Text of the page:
More questions than answers

The Big Board–Little Universe ProjectNew OrleansUSA •  Spring  2017   •

The 2017 NASA SpaceApps Challenge

SpaceApps2017
187 locations, 69 countries, 25,000+ participants

Huntsville, Alabama and Palo Alto, California: “How can we explore the deep space of the universe if we don’t know its deepest infrastructure?” asked Bruce Camber, talking with NASA scientists about space exploration.  “How can we explore the universe if some of our most basic assumptions are off?”  He continued, “This is a case of not knowing what we didn’t know.”  He then said, “Many of our intellectual elites want to throw out space-time and infinity.” Referring particularly to the work of  Nima Arkani-Hamed of the Institute for Advanced Studies in Princeton, Max Tegmark and Alan Guth of MIT, Roger Penrose of Oxford, and Stephen Hawking of Cambridge,  he said, “None of them have a clue about the first 67 notations; that’s out of 202 highly-ordered, totally-interrelated mathematical groups of numbers and geometries that define the universe better than any other groups of numbers and geometries. And, simple logic tells me that these are the foundations of the foundations of our physical world.” [1]

Camber’s focus has been on the Big Board-little universe project. [2] The first 67 notations are all  numbers that are based on the numbers initially defined by Max Planck. Camber extended those numbers to define a heretofore unknown part of an infinitesimally-small universe.

A new map of the universe using just Planck units

History lessons. Though Max Planck developed the basic math for these units between 1899 and 1905, it wasn’t until 2004 when Nobel laureate, Frank Wilczek of MIT  lifted these numbers out of the category of numerology. He had written a series of articles, Scaling Mt. Planck [3] (2001) and soon thereafter the Planck’s units began becoming part of the core of accepted scientific thought.

In 1957  Kees Boeke, a high school teacher in Holland, did a scale of the universe using base-10. [4] That slowly became an iMax movie, popular books, and a key dynamic within cosmological studies.[5,6,7] Albeit quite limited, this work was the first scale of the universe using known information from the smallest scale to the largest scale.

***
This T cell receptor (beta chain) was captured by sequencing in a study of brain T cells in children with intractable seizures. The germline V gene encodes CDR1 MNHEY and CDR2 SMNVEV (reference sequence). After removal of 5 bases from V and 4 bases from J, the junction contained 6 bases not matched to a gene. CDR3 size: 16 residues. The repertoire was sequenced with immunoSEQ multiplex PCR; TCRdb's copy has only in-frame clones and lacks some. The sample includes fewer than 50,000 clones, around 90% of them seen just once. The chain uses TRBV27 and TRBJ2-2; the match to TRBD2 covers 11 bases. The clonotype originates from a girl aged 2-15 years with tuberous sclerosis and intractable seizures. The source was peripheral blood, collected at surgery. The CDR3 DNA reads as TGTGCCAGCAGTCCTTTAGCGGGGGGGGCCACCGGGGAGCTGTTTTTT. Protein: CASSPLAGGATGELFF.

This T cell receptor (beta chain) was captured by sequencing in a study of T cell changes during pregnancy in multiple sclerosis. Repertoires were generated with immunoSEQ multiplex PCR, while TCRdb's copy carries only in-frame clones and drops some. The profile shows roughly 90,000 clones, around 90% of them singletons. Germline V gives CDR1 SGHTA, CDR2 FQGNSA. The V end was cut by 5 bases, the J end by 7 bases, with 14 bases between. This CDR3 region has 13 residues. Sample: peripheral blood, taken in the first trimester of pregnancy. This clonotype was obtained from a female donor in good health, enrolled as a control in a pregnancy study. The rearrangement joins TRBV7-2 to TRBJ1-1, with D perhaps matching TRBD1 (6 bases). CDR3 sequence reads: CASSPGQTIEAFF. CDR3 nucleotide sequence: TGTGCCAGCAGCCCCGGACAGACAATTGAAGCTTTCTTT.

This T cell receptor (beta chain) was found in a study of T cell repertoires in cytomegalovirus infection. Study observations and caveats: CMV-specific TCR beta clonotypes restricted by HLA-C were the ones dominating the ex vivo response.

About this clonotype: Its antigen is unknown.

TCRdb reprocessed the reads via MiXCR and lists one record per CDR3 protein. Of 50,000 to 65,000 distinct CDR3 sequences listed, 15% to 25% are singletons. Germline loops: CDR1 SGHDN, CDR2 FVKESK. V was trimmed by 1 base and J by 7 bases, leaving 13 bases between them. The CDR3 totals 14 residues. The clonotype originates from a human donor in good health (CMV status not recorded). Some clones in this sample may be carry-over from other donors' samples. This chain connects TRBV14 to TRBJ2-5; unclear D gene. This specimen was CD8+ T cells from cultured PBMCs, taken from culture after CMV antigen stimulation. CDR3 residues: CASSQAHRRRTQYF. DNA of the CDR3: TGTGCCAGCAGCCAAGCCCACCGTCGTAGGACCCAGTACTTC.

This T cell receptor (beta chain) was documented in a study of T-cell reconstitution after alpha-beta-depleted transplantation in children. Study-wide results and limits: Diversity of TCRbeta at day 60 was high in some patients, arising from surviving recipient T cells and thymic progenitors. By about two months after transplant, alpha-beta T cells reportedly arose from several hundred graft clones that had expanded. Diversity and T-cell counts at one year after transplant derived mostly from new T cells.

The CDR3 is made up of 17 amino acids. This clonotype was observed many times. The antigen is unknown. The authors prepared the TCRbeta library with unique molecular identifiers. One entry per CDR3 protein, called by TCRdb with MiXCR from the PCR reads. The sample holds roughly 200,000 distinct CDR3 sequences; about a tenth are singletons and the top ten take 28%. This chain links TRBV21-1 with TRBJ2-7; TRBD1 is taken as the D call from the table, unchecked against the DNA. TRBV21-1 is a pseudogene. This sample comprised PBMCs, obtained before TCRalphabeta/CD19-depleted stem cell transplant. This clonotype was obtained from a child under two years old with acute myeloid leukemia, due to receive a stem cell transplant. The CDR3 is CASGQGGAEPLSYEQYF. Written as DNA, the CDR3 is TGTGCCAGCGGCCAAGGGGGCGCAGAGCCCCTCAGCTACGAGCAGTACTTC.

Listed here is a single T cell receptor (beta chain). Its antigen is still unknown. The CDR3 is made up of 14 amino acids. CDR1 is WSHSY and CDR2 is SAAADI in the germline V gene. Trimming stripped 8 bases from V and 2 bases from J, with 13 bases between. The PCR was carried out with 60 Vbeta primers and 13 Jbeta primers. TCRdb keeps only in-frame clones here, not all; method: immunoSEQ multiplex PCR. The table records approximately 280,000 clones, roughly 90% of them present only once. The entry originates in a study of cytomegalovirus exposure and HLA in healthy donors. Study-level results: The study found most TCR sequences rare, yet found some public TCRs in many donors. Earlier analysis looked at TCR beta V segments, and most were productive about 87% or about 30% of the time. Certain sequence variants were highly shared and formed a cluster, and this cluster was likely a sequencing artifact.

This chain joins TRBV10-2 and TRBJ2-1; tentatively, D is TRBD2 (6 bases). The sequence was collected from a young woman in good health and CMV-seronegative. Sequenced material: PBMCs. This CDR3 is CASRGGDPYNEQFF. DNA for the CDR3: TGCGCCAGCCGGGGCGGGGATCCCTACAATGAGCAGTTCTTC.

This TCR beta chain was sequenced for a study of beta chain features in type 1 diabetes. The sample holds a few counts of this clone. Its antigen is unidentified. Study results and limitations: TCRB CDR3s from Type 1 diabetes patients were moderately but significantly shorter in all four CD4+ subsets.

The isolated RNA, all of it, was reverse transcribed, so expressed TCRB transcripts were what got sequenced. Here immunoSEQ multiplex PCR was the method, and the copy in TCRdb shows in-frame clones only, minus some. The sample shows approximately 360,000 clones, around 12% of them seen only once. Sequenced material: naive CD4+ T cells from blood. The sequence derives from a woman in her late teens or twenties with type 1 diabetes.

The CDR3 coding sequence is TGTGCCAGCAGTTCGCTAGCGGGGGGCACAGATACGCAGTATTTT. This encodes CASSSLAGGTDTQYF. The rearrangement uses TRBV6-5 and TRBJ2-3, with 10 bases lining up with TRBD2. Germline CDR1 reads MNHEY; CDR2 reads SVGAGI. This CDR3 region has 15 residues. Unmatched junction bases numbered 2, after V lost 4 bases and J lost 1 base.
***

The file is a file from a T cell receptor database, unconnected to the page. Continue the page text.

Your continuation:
In 2011 Camber’s high school geometry classes were following Zeno inside their tetrahedrons and octahedrons. They had divided the edges by 2,  connected the new vertices, then did it again and again and again. In 45 steps they were at the size of the proton and fermion.  In 67 more steps they were down among the Planck units. The next day they multiplied the edges by 2 and connected those new vertices. Within another 100 steps, they were somewhere out in the range of the Observable Universe.  They created a five foot chart with 202 doublings (or steps, or groups or notations) and had a new map of the universe.

It was a first, but did not soon enough. Hawking, Alan Guth and so many others had hardened their positions around the big bang even when it contradicted commonsense and was a forced-fit for science.

Since 2011 their big-board chart, the ever-so-simple and all-natural process of multiplying and dividing by 2, has been taken to a new level. Called base-2 notation, the resulting map of the universe would open unknown territories, secret doors, and unexpected challenges.  Camber commented, “It appears that this Big-Board, base-2 model simulates the big bang epochs but without a bang. It’s a natural inflation, a quiet expansion. Everything is necessarily related to everything. It’s an integrative model and it flies in the face of our cultural nihilism encouraged by the big bang.”

Now, there is more to come. This is the first of several summaries about the NASA SpaceApps Challenge, April 29-30, 2017 in 187 Locations, 69 Countries, with over 25,000 participants.  Bruce Camber drove up from New Orleans to Huntsville to participate. Timothy Wang, a NASA systems analyst, and Charlotte Thornton, a Stanford Visiting Scholar, started the process with a focus on the Big Board-little universe data set and then their team grew and grew.  These reports will interview everybody involved and will review their expectations for the near future.  More to come…

Let’s get to work:

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